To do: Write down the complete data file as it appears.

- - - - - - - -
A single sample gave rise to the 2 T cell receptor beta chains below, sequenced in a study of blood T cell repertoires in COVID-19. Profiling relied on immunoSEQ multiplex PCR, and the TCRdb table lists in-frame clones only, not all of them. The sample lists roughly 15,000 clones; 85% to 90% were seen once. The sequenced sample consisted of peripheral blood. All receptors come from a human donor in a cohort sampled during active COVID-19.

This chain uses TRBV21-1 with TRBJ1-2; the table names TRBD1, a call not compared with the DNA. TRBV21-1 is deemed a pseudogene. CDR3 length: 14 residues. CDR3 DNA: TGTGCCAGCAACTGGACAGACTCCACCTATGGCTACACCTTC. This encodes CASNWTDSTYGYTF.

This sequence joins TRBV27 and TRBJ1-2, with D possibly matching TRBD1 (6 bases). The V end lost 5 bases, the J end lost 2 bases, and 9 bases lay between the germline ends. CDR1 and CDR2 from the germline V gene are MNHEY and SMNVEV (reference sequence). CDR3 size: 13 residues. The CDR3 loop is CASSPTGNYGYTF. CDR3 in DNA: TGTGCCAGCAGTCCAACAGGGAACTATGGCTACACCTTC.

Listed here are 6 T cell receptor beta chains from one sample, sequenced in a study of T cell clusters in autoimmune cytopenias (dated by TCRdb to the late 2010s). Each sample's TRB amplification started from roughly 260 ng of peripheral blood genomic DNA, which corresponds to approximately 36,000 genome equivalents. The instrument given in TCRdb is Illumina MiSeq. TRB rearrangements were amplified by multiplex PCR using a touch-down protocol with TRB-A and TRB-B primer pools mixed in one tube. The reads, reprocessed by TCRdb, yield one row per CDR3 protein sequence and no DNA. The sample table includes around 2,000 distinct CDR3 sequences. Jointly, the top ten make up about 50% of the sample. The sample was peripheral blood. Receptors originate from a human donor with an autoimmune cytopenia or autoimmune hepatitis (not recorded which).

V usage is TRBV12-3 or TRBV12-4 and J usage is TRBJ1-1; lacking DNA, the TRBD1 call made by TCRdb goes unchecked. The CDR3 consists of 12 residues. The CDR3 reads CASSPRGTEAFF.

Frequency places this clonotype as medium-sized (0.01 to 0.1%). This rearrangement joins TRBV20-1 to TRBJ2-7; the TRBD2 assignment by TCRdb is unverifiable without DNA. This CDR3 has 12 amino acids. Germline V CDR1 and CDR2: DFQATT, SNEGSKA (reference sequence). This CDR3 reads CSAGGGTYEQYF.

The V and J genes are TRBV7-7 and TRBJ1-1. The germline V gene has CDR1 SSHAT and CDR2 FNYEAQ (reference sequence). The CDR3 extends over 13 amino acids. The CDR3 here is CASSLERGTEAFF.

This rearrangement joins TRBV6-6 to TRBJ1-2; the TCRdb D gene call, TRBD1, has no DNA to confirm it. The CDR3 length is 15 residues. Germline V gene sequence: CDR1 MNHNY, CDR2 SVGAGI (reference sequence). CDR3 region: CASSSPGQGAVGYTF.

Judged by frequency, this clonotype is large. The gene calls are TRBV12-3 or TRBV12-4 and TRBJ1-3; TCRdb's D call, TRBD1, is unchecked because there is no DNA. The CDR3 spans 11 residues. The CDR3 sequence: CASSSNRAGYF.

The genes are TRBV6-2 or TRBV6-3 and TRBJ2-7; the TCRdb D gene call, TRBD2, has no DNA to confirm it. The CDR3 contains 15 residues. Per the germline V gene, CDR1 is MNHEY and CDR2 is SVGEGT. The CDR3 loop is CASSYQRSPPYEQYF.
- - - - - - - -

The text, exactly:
A single sample gave rise to the 2 T cell receptor beta chains below, sequenced in a study of blood T cell repertoires in COVID-19. Profiling relied on immunoSEQ multiplex PCR, and the TCRdb table lists in-frame clones only, not all of them. The sample lists roughly 15,000 clones; 85% to 90% were seen once. The sequenced sample consisted of peripheral blood. All receptors come from a human donor in a cohort sampled during active COVID-19.

This chain uses TRBV21-1 with TRBJ1-2; the table names TRBD1, a call not compared with the DNA. TRBV21-1 is deemed a pseudogene. CDR3 length: 14 residues. CDR3 DNA: TGTGCCAGCAACTGGACAGACTCCACCTATGGCTACACCTTC. This encodes CASNWTDSTYGYTF.

This sequence joins TRBV27 and TRBJ1-2, with D possibly matching TRBD1 (6 bases). The V end lost 5 bases, the J end lost 2 bases, and 9 bases lay between the germline ends. CDR1 and CDR2 from the germline V gene are MNHEY and SMNVEV (reference sequence). CDR3 size: 13 residues. The CDR3 loop is CASSPTGNYGYTF. CDR3 in DNA: TGTGCCAGCAGTCCAACAGGGAACTATGGCTACACCTTC.

Listed here are 6 T cell receptor beta chains from one sample, sequenced in a study of T cell clusters in autoimmune cytopenias (dated by TCRdb to the late 2010s). Each sample's TRB amplification started from roughly 260 ng of peripheral blood genomic DNA, which corresponds to approximately 36,000 genome equivalents. The instrument given in TCRdb is Illumina MiSeq. TRB rearrangements were amplified by multiplex PCR using a touch-down protocol with TRB-A and TRB-B primer pools mixed in one tube. The reads, reprocessed by TCRdb, yield one row per CDR3 protein sequence and no DNA. The sample table includes around 2,000 distinct CDR3 sequences. Jointly, the top ten make up about 50% of the sample. The sample was peripheral blood. Receptors originate from a human donor with an autoimmune cytopenia or autoimmune hepatitis (not recorded which).

V usage is TRBV12-3 or TRBV12-4 and J usage is TRBJ1-1; lacking DNA, the TRBD1 call made by TCRdb goes unchecked. The CDR3 consists of 12 residues. The CDR3 reads CASSPRGTEAFF.

Frequency places this clonotype as medium-sized (0.01 to 0.1%). This rearrangement joins TRBV20-1 to TRBJ2-7; the TRBD2 assignment by TCRdb is unverifiable without DNA. This CDR3 has 12 amino acids. Germline V CDR1 and CDR2: DFQATT, SNEGSKA (reference sequence). This CDR3 reads CSAGGGTYEQYF.

The V and J genes are TRBV7-7 and TRBJ1-1. The germline V gene has CDR1 SSHAT and CDR2 FNYEAQ (reference sequence). The CDR3 extends over 13 amino acids. The CDR3 here is CASSLERGTEAFF.

This rearrangement joins TRBV6-6 to TRBJ1-2; the TCRdb D gene call, TRBD1, has no DNA to confirm it. The CDR3 length is 15 residues. Germline V gene sequence: CDR1 MNHNY, CDR2 SVGAGI (reference sequence). CDR3 region: CASSSPGQGAVGYTF.

Judged by frequency, this clonotype is large. The gene calls are TRBV12-3 or TRBV12-4 and TRBJ1-3; TCRdb's D call, TRBD1, is unchecked because there is no DNA. The CDR3 spans 11 residues. The CDR3 sequence: CASSSNRAGYF.

The genes are TRBV6-2 or TRBV6-3 and TRBJ2-7; the TCRdb D gene call, TRBD2, has no DNA to confirm it. The CDR3 contains 15 residues. Per the germline V gene, CDR1 is MNHEY and CDR2 is SVGEGT. The CDR3 loop is CASSYQRSPPYEQYF.